Results from the Annual HRExecutive Human Resources Leaders Survey, "What's Keeping HR Up at Night” were recently released. (That's right, anxiety is a leading indicator.)
Looking at results from the last two surveys, the top challenges reported by HR executives are not surprising:
- Ensuring an engaged and productive workforce,
- Retention of top talent,
- Developing leaders, and
- Aligning people strategies to business objectives.
To address retention and productivity risks, some organizations are responding to employee requests for more communication and greater training and development opportunities. However, where organizations are unable to address their retention risks through these means, there may be a need for further study--and to my way of thinking, greater innovation.
"Innovation” is easy to say but often difficult to create, especially when organizations are facing a weak economy and uncertainty in the markets. Still, the key to innovation is good ideas, and we still produce those — even during this slow recovery.
Take, for example, a presentation from last year's HRPS Fall Forum. Trina Soske and Mark Markovitz presented a variation on executive development. In their work at IBM, they shifted away from a traditional focus on individual leaders and instead designed their program around a group of leaders. Why does it make sense? Because executives at IBM, like the rest of us, work in groups where responsibility and authority is often shared and interdependent. In this group model, the organization's strategic initiatives sit at the center of the program and development occurs within a group jointly responsible for outcomes. One of my favorite phrases from that session: "Leadership is not an individual act.”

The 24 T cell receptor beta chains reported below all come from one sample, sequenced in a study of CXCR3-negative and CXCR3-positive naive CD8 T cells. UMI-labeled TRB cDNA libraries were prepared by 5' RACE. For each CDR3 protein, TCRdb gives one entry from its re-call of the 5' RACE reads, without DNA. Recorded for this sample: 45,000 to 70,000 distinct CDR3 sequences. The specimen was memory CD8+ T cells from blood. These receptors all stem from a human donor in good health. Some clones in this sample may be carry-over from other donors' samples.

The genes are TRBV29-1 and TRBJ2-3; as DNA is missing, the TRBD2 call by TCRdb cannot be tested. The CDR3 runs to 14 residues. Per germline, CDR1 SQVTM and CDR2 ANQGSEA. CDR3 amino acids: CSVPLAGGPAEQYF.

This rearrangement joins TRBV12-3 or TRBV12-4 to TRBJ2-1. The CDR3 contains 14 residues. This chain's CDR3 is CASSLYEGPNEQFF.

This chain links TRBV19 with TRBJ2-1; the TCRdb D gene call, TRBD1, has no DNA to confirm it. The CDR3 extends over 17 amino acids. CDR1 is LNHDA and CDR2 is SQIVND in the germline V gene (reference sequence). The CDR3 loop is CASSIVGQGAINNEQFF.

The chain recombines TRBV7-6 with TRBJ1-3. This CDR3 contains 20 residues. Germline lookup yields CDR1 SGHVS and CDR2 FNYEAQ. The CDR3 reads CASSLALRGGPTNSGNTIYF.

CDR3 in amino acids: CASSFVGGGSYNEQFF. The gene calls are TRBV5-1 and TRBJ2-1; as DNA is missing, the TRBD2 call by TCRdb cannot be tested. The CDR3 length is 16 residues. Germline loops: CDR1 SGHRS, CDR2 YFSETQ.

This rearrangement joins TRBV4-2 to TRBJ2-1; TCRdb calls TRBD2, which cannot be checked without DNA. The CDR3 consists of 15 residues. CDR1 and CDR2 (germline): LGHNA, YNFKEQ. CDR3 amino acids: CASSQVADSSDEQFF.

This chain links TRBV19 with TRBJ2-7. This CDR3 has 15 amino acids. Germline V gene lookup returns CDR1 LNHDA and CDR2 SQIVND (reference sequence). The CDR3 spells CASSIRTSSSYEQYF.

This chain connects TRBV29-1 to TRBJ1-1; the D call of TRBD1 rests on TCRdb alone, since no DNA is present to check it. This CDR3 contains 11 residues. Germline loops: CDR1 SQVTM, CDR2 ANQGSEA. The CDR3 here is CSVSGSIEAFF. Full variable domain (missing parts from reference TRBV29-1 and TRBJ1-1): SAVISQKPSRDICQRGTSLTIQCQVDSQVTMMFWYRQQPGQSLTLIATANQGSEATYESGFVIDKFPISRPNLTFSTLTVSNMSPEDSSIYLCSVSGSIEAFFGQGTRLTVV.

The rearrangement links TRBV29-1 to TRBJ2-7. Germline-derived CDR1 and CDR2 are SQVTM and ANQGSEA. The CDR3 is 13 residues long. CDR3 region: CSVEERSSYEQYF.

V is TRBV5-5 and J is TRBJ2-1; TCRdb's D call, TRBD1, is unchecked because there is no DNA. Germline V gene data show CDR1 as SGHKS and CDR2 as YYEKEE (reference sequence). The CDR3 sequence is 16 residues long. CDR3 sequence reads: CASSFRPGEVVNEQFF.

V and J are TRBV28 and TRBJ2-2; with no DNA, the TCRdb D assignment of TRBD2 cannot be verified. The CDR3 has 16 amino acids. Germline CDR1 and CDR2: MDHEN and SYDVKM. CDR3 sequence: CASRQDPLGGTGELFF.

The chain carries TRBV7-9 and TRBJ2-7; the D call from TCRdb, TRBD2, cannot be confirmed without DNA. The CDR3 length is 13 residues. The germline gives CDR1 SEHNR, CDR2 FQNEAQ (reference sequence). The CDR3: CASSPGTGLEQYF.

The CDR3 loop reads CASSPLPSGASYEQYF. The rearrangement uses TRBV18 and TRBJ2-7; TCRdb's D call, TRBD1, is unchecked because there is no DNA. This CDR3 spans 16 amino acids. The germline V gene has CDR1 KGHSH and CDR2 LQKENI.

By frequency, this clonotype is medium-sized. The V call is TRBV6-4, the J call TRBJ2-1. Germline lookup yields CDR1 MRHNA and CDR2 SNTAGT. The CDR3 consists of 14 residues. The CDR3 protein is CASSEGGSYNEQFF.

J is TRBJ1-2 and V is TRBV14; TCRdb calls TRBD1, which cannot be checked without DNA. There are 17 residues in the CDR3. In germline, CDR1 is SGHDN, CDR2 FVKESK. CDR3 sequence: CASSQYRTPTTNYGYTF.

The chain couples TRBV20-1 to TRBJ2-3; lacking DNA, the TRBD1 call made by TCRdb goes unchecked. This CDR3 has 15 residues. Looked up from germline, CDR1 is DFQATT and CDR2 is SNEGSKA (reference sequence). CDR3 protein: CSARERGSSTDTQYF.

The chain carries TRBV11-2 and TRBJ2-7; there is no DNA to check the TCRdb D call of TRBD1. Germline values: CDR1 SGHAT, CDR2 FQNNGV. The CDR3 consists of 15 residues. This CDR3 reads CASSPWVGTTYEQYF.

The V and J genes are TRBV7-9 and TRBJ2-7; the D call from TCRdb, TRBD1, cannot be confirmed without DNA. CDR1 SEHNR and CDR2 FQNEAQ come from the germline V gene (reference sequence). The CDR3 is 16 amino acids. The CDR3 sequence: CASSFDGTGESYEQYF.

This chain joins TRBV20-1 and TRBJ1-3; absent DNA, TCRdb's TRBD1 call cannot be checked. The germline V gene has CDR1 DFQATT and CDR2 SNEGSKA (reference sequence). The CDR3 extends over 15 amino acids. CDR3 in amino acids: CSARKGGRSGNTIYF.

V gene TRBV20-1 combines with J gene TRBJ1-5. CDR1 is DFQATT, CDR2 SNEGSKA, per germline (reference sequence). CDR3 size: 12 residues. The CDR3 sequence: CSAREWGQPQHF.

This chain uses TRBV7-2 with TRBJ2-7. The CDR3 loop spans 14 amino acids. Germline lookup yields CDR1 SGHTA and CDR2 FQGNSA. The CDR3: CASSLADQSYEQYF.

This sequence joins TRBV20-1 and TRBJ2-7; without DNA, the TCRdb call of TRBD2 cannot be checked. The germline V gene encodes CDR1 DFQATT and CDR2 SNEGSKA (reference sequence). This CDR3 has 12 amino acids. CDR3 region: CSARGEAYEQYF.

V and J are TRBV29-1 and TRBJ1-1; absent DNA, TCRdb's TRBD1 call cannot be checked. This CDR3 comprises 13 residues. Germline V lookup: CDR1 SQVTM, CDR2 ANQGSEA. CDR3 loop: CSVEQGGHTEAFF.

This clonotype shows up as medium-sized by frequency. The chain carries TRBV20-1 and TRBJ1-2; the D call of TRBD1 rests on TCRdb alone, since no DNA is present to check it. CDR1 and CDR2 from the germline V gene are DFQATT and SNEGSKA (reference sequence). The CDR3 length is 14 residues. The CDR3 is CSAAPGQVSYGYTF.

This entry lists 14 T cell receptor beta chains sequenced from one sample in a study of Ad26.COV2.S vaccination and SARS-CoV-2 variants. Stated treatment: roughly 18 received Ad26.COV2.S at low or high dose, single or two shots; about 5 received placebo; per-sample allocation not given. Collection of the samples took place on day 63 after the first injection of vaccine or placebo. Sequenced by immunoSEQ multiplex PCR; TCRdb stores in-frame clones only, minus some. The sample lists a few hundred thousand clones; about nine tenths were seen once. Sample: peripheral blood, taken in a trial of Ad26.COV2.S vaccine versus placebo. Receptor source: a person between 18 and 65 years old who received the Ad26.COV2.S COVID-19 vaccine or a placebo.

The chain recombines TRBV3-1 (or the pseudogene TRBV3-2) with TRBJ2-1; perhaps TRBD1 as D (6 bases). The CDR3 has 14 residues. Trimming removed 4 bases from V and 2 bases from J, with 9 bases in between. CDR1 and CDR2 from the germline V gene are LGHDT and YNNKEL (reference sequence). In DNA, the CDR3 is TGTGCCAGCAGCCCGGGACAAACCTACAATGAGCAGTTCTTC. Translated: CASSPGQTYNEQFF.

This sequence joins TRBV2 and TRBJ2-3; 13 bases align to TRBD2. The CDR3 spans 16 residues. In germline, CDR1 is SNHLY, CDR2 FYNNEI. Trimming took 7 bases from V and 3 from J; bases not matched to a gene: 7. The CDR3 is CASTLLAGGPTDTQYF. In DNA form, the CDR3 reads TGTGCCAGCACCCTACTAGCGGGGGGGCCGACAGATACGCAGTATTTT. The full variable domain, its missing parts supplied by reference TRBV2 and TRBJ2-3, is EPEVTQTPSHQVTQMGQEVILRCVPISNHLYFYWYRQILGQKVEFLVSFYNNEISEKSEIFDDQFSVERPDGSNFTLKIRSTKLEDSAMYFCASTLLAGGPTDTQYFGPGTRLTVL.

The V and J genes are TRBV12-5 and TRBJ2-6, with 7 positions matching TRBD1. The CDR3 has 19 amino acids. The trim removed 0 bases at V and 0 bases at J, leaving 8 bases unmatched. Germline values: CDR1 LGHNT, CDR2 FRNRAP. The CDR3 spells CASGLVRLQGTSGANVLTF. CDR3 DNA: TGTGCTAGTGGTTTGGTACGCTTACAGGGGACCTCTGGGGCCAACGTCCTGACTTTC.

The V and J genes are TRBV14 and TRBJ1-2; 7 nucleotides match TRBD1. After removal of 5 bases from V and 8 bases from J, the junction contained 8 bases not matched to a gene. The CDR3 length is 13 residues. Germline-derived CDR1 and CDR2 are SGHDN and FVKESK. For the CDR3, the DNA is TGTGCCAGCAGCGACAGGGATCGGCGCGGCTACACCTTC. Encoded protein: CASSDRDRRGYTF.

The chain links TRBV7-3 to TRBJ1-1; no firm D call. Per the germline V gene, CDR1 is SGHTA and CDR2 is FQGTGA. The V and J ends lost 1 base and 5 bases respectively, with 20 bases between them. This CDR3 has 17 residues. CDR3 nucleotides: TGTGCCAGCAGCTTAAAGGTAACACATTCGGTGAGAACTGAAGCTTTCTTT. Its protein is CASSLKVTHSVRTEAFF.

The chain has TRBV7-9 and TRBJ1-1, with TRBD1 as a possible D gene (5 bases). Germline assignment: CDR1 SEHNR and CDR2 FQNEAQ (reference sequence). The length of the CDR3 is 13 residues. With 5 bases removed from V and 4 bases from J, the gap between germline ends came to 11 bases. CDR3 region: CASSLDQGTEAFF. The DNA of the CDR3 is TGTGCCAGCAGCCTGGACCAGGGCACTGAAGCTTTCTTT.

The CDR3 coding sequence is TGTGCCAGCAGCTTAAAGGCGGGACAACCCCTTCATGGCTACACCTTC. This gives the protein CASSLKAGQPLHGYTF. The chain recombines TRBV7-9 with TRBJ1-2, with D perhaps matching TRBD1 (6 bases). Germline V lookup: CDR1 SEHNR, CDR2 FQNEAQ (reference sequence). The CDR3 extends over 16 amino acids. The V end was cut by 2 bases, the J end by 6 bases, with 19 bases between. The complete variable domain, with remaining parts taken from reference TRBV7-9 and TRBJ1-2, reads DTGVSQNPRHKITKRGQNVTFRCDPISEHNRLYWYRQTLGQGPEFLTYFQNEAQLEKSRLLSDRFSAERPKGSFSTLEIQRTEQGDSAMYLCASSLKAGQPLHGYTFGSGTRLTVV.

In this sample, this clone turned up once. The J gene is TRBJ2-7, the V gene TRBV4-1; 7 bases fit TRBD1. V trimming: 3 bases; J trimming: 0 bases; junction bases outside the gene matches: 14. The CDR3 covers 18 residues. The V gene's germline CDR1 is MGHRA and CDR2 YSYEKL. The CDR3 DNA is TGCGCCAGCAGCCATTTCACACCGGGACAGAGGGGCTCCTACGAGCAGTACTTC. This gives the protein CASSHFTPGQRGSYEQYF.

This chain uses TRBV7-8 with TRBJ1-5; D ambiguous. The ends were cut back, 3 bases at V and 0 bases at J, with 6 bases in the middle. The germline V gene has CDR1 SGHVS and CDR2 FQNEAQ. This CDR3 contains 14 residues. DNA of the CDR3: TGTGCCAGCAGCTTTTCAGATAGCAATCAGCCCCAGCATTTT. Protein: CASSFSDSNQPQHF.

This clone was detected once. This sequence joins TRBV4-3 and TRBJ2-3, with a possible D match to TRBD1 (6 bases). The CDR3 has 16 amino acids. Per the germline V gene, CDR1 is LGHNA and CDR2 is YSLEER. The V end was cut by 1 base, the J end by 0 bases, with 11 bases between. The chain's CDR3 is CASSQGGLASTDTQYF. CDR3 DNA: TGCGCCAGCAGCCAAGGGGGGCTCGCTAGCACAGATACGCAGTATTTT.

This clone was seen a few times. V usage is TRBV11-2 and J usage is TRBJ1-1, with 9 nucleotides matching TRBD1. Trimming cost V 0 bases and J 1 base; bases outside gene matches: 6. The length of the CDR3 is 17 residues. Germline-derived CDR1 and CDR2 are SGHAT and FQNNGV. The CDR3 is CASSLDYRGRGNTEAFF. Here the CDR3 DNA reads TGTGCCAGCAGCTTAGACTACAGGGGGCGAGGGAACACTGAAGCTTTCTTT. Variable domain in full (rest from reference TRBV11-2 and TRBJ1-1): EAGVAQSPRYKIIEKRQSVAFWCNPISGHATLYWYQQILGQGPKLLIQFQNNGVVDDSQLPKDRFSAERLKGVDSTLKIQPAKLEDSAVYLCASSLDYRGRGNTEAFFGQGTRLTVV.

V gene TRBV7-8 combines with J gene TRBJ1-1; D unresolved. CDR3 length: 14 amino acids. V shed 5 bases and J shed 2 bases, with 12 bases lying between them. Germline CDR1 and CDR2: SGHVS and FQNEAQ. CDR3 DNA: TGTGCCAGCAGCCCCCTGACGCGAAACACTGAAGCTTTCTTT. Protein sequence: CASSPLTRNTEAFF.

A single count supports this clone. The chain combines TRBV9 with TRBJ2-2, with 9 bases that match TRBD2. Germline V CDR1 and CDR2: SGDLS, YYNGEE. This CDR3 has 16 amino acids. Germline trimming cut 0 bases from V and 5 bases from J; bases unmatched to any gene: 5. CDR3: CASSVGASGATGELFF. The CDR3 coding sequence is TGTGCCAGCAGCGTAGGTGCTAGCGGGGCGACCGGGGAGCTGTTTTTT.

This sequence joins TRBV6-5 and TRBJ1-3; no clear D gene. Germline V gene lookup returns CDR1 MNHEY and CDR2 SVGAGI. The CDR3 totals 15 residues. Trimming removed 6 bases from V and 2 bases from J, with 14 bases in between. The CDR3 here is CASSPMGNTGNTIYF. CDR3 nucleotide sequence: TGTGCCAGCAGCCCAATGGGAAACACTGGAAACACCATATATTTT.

Looking at the list of sleep-stealers from the HRE survey, a leadership program like this might be a twofer—tagging development and alignment. It could even have a positive effect on all four of these top anxiety producers.
The process for improved outcomes at the organizational level begins with good ideas. Staying current with research and pilots/experiments conducted by leading organizations is a necessity for Human Resources professionals who have to maintain a pipeline of strategic and tactical options.
Now, while I can't say for sure that attending the HRPS Fall Forum 2011 will make any of us sleep better, I do expect that we will come away with some provocative ideas to consider. The topics up for discussion this year at the Washington, DC-area event are on-point with the top anxiety-producers for HR leaders listed above:
- Strategic Fluency and Business Alignment
- Engagement, Retention and Corporate Culture
- Acquisition and On-boarding
- Leadership Development and Succession Planning
This is where the HR value chain starts: good ideas, research, and credible experiments in real life.